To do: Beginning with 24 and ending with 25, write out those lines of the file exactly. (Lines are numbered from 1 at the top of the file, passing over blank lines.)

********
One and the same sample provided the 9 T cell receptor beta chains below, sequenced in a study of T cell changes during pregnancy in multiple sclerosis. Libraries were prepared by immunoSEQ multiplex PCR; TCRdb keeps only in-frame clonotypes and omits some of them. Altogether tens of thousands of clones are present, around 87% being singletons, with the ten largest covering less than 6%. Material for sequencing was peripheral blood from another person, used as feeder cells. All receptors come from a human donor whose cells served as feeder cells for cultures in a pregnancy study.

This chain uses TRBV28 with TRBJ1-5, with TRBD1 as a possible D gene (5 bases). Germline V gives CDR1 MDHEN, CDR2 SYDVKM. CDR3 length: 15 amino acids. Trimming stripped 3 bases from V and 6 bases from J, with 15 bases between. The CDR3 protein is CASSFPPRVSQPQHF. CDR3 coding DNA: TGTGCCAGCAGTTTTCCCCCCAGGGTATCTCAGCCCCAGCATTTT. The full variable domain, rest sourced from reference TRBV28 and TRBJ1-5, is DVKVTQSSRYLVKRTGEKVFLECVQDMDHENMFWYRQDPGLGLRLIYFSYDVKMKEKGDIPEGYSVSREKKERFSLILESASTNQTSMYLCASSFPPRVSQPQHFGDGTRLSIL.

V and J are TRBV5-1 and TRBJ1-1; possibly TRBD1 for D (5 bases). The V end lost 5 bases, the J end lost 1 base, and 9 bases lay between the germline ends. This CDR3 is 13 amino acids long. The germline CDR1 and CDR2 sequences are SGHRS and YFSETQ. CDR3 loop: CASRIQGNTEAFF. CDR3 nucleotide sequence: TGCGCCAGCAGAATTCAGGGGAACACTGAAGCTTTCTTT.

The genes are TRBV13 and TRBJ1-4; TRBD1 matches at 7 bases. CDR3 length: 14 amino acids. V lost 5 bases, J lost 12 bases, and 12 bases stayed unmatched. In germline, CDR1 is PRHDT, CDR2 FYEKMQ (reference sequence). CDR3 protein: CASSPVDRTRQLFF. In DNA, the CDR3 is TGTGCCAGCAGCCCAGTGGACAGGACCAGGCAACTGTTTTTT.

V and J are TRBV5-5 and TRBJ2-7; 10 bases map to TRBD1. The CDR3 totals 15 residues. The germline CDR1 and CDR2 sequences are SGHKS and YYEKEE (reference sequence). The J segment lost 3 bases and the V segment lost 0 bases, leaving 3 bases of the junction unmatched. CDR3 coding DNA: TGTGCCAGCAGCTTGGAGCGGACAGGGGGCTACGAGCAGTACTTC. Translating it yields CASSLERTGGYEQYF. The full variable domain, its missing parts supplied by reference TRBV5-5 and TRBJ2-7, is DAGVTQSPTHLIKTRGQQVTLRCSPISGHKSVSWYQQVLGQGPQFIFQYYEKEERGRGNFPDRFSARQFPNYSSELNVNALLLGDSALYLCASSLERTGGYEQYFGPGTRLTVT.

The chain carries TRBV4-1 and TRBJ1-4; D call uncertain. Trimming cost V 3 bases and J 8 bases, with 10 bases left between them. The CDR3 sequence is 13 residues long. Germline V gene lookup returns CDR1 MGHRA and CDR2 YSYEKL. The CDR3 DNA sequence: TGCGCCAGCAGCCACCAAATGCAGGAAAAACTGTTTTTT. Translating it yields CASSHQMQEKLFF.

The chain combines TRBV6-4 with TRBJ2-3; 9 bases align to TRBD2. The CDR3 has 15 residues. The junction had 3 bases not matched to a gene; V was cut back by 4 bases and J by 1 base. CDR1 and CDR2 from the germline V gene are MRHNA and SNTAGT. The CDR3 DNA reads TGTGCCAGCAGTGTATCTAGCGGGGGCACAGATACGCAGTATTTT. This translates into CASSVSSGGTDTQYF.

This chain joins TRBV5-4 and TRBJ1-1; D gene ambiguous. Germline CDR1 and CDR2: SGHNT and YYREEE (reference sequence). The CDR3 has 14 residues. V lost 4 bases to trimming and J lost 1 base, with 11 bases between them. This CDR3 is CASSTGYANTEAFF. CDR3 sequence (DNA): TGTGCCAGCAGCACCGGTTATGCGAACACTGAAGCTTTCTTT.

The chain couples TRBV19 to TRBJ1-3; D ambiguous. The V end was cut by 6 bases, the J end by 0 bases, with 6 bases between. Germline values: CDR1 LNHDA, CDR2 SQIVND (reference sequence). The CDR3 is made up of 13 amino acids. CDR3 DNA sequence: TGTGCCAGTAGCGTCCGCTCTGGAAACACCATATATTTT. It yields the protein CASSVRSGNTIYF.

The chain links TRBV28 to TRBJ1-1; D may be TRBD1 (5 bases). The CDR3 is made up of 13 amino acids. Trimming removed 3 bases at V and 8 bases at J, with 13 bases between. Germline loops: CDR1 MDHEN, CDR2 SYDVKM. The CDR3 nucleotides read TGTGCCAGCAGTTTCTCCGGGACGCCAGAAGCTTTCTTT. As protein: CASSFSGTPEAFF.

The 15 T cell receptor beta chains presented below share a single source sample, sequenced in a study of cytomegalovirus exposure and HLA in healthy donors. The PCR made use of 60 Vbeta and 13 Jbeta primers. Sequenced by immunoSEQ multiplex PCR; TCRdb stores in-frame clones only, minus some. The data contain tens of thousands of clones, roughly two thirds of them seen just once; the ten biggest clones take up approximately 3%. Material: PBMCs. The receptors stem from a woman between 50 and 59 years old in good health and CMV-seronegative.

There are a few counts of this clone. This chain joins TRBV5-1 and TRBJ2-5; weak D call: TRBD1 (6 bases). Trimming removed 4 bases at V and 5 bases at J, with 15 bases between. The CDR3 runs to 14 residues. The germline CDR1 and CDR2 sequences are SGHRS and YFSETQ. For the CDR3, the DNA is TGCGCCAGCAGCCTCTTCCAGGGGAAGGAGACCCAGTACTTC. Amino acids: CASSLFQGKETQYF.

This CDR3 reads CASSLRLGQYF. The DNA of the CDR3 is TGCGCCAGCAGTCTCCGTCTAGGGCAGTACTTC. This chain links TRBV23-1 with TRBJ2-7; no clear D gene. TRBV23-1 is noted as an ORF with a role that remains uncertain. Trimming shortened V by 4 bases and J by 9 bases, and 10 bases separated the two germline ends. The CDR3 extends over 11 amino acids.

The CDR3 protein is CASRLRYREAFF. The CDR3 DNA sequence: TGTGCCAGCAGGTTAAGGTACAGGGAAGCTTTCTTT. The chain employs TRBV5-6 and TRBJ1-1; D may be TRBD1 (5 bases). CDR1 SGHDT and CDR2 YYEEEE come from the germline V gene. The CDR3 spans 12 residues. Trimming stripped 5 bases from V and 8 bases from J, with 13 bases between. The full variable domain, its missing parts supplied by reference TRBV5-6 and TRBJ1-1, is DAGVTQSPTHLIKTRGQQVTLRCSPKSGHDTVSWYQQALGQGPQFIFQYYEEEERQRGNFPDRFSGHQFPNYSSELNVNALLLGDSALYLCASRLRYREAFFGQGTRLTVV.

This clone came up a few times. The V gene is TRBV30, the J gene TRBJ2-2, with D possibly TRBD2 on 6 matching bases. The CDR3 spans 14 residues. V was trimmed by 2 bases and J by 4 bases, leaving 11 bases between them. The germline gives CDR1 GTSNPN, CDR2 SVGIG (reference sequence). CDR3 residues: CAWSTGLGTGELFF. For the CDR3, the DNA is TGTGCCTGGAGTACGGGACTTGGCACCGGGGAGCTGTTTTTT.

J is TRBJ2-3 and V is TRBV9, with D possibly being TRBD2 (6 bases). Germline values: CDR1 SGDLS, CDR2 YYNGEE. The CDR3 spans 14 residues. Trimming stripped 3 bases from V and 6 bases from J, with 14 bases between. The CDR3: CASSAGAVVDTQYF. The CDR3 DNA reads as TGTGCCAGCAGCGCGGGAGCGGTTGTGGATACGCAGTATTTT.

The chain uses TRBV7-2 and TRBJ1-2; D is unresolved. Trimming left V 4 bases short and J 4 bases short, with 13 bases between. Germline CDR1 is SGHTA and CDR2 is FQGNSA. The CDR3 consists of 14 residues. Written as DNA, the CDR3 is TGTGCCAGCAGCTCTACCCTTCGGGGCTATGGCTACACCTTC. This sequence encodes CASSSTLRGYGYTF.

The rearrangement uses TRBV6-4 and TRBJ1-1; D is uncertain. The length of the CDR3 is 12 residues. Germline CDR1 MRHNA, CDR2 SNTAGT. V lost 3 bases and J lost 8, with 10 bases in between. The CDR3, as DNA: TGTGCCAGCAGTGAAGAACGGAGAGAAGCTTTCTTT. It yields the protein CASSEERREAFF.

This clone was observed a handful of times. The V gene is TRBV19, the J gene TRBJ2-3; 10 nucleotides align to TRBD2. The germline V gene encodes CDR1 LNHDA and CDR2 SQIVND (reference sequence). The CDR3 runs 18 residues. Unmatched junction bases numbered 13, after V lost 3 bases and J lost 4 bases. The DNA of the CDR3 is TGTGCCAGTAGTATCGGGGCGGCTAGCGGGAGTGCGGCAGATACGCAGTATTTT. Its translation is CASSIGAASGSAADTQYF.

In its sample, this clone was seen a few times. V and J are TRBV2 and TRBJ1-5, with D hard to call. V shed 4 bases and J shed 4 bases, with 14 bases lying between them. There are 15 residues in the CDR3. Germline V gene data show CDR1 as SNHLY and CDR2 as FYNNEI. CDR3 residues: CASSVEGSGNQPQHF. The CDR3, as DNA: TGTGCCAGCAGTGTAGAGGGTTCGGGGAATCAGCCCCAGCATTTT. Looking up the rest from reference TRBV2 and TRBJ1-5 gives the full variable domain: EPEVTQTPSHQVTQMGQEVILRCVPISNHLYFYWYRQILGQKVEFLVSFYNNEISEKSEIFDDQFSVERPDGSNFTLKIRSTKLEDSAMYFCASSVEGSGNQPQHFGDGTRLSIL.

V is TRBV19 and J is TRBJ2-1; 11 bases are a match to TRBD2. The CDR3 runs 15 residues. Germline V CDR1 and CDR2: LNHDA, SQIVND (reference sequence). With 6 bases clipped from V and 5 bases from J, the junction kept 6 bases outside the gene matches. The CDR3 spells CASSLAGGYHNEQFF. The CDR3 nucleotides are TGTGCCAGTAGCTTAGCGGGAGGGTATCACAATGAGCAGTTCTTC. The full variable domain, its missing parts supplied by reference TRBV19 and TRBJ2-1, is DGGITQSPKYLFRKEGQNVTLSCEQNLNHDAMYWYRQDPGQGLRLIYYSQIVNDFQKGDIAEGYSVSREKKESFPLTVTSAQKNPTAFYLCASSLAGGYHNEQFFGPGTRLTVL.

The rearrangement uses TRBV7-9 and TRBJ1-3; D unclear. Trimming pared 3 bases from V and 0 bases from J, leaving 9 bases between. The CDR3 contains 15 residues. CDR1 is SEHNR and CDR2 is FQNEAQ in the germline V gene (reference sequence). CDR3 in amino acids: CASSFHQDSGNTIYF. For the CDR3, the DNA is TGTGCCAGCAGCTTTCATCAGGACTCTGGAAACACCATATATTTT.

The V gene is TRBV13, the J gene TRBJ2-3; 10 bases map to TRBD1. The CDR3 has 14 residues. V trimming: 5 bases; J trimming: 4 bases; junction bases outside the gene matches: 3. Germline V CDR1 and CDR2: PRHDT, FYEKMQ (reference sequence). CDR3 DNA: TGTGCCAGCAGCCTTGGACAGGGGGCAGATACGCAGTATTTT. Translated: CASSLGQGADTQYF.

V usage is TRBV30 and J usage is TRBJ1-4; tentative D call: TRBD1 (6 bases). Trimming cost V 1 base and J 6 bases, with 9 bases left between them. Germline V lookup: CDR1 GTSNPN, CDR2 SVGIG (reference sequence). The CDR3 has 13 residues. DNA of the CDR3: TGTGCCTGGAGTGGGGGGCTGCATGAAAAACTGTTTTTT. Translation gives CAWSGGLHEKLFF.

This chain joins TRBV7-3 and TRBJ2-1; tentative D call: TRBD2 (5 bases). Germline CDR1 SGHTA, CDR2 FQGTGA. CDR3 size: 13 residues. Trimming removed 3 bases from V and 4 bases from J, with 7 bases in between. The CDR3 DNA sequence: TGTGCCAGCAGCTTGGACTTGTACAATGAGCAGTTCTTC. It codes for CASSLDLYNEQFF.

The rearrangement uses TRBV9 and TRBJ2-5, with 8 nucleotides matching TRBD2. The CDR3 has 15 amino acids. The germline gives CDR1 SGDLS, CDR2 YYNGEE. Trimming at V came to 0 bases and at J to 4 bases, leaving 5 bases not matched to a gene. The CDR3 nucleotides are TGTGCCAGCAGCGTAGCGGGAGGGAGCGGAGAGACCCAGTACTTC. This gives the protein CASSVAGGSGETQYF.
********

V usage is TRBV30 and J usage is TRBJ1-4; tentative D call: TRBD1 (6 bases). Trimming cost V 1 base and J 6 bases, with 9 bases left between them. Germline V lookup: CDR1 GTSNPN, CDR2 SVGIG (reference sequence). The CDR3 has 13 residues. DNA of the CDR3: TGTGCCTGGAGTGGGGGGCTGCATGAAAAACTGTTTTTT. Translation gives CAWSGGLHEKLFF.

This chain joins TRBV7-3 and TRBJ2-1; tentative D call: TRBD2 (5 bases). Germline CDR1 SGHTA, CDR2 FQGTGA. CDR3 size: 13 residues. Trimming removed 3 bases from V and 4 bases from J, with 7 bases in between. The CDR3 DNA sequence: TGTGCCAGCAGCTTGGACTTGTACAATGAGCAGTTCTTC. It codes for CASSLDLYNEQFF.